I liked “Summer Girls” fine, because the onetime Lyte Funky Ones were pop-40 Beantown hoodies who creamed over the Beastie Boys and Larry Bird, and hey, me too. I stumbled over this worship of white men who excelled in black men’s games—a classic Bostonian disease, more troubling than Abercrombie & Fitch product placement—and moved on, humming. Mostly, I liked the song because it was endearingly awkward, lacking both the fancy Swedish chord changes and competent grammar of LFO’s cousins in Transcon’s boyband empire. In short, I liked it despite feeling somewhat superior to it. No, wait. I liked “Summer Girls” because I felt superior to it. And I think you did too, even if you are a 12-year-old girl in reality, as I am only in my dreams and pen name.
I don’t suddenly suspect Richard Cronin, who by the way at 27 is too old to be going by the moniker “Rich Nice,” is a genius. But his and his two pals’ new record does convince me that they’ve been measured against the wrong company. Seven acts LFO resemble more than BSB or ‘N Sync: Depeche Mode, Mötley Crüe, My Fellow Astronauts, Oasis, Geri Halliwell, Nerf Herder, and the Offspring. They aren’t as good as any of these acts except maybe Depeche Mode, but imagine this is a kind of thought experiment.
As with Depeche Mode, no one is really sure who does what: The trio get hundreds of thank-yous in the liner notes but not a single music credit except Rich as co-songwriter on every track. And you have to wonder how many people know Rich is not in fact the lead singer. Indeed, LFO might be more like the Crüe, which is a Nikki Sixx solo project except Mr. Sixx dipped a finger into the wind and decided to be a metal band. If Rich or Nikki had decided just this summer to be a rock star, they mighta gone singer-songwriter.
Except singer-songwriters tend to write like they sound and vice versa. Like My Fellow Astronauts, a fab if unknown indie band, Rich doesn’t always know his own heart. Songs that want to be sloppily immediate raveups are polished within an inch of their lives, and perfectionism sometimes pushes passion to the side. The title track of LFO’s new Life Is Good should be all bitching and twitching until it sounds real wild, idiosyncratic, and personal, and it could be a landmark. Instead it gleams anonymously like a government building in Columbia, Maryland. A cameo by MOP, the most gripping thug-hop act going, barely ripples the glassy surface.
But it’s not the anonymity, it’s the startling unoriginality that knocks one backward. A tale of personal woe must end, “It’s like that and that’s the way it is.” If a bridge is needed, “Engine Engine Number 9, on the Metro Transit Line” is always a good choice. One gets the feeling that there’s a brief toasting cliché not because it goes anywhere—it doesn’t—but because Rich has in fact heard songs with toasting in them. Even the la-la-las are lifted from Cypress Hill. The chorus of pleaser “28 Days” asks, “What would Jack and Diane do?” I dunno; would they name the girlfriend in the song Sharona for absolutely no reason? It’s at this moment one realizes Mr. Nice doesn’t nick phrases because he thinks it’s cool, pomo, hip-hoppy, or frisson-o-matic. He just doesn’t know that you’re supposed to make up your own stuff. No one ever told him. Rich Cronin, meet Noel Gallagher.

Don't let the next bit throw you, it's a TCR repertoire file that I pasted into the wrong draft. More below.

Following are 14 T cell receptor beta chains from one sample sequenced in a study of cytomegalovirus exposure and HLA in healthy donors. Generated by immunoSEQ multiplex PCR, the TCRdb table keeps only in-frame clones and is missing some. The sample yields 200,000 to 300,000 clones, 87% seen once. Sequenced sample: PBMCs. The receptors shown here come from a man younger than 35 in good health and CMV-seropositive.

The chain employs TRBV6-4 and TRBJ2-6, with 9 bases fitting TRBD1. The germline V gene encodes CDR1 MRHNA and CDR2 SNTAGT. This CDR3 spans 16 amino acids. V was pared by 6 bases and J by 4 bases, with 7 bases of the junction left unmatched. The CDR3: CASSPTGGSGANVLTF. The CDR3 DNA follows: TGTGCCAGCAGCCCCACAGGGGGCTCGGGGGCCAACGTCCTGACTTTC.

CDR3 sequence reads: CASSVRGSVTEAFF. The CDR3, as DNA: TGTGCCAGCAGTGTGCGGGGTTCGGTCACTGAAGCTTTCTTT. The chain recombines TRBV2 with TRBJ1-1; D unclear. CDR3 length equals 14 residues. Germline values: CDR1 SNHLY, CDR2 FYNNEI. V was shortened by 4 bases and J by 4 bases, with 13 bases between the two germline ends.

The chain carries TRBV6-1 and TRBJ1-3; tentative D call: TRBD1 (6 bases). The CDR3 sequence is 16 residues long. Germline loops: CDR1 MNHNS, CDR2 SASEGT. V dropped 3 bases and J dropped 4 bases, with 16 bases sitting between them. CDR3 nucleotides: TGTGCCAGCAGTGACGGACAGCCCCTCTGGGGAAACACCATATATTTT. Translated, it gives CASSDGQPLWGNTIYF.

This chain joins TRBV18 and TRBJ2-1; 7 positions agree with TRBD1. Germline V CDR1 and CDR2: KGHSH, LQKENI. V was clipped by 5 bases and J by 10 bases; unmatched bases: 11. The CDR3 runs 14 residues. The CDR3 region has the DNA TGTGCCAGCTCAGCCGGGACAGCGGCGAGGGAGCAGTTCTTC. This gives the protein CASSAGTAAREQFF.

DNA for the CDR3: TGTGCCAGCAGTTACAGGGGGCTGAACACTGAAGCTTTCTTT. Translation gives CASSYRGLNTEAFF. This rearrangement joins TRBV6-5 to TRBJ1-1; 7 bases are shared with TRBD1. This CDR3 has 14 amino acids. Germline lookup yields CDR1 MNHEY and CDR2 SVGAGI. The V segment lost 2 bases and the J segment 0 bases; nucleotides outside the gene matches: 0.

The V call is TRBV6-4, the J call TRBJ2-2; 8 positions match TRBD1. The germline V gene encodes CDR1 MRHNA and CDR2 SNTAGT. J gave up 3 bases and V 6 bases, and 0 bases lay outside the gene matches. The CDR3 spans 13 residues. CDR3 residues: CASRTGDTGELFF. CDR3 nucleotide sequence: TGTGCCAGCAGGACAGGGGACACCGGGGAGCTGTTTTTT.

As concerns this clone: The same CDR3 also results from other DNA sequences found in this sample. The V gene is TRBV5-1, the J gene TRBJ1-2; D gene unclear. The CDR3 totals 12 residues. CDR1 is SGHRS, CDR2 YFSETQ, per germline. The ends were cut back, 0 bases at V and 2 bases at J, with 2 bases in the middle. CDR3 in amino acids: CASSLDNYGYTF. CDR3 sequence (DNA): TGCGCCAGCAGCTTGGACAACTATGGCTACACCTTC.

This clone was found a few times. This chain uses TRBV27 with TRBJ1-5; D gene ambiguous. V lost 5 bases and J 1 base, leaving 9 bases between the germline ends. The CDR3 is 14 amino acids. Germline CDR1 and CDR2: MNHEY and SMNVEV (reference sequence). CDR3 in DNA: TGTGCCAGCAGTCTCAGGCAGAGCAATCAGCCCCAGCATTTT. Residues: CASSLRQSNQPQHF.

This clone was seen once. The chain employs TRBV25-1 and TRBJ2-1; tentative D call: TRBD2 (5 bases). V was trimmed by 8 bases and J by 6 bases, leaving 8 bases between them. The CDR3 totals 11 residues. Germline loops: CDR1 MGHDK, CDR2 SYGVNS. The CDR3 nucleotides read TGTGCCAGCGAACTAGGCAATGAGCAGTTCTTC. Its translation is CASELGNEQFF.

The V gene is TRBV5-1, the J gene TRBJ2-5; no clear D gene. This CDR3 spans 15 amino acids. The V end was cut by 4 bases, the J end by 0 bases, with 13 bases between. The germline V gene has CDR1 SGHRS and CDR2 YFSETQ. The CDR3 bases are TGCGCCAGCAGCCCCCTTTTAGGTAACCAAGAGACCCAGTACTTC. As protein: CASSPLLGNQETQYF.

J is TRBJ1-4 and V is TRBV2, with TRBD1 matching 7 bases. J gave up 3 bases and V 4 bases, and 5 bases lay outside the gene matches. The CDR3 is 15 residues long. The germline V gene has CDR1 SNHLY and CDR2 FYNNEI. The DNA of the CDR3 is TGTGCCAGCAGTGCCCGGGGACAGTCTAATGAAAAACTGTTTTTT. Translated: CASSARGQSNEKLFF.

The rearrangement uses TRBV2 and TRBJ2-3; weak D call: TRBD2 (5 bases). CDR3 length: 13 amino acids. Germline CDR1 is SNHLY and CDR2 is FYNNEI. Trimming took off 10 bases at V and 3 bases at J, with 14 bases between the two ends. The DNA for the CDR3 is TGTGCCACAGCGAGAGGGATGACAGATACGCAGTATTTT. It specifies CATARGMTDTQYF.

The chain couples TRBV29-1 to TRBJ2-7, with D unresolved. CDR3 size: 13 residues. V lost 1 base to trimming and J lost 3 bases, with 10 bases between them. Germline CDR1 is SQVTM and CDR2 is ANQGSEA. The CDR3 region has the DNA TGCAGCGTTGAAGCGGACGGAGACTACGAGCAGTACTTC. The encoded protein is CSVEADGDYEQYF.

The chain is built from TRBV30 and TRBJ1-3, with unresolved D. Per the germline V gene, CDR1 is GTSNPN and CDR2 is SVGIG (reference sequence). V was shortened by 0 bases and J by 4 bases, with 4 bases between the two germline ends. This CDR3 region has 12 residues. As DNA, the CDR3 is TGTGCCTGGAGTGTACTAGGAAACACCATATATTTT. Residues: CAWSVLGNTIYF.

But finally the track that convinces me to rethink LFO is “Every Other Time.” All Disney guitars and Mmmboppy echo-scratches, it’s a beautiful dreamy love song: “Sometimes we swim around like two dolphins in the ocean of our hearts.” This is harder than you think, so they must rilly be in love. Except she’s kinda, well, vicious, and she gets worse by the second. It’s like the boyfriend in Nerf Herder’s “Sorry,” sweetly apologizing for missing you and wanting to kiss you and screwing your sister, except here the lyte funky boyfriend is on the forgiving end of the stick. He knows she loves him even though “last night she did a donut on my lawn and then drove off with one finger in the air.” Plus there’s “that time we broke up before the prom and you told everyone I was gay.”
“Sorry” collapses into absurdity, in usual Nerf Herder fashion. “Every Other Time” is more knowing about love, in a punkily self-abusive way: “But I take you back and you kick me down because”—wait for it, all you KC and the Sunshine Band fans—”that’s the way, uh-huh uh-huh, I like it.” This is not a sentiment you will hear from ‘N Sync. Just like Dexter Holland in the Offspring’s “Self-Esteem,” Rich Cronin is dweeb enough to admit a good fuck will keep him around forever: “Keep it up homegirl, just don’t quit, you know the way you scream—it’s the ultimate.” And at this moment, I do not feel superior to this song. Whoever’s singing, you can hear him realizing that singing might not do the trick right here (especially if you’re not very good at it, as Geri Halliwell recently deduced on her yowling semipunk single “Scream If You Wanna Go Faster”—co-written by the same guy, my new favorite B-list chart technician, Rick Nowels). And you can almost hear the take where everyone in the studio got real real gone for a change and the three lovely lads actually screamed, actually understood they could mean what they said in the messiest, rockin’est, personalest way—before Clive Davis stepped in, and cooler heads prevailed.
This article from the Village Voice Archive was posted on August 14, 2001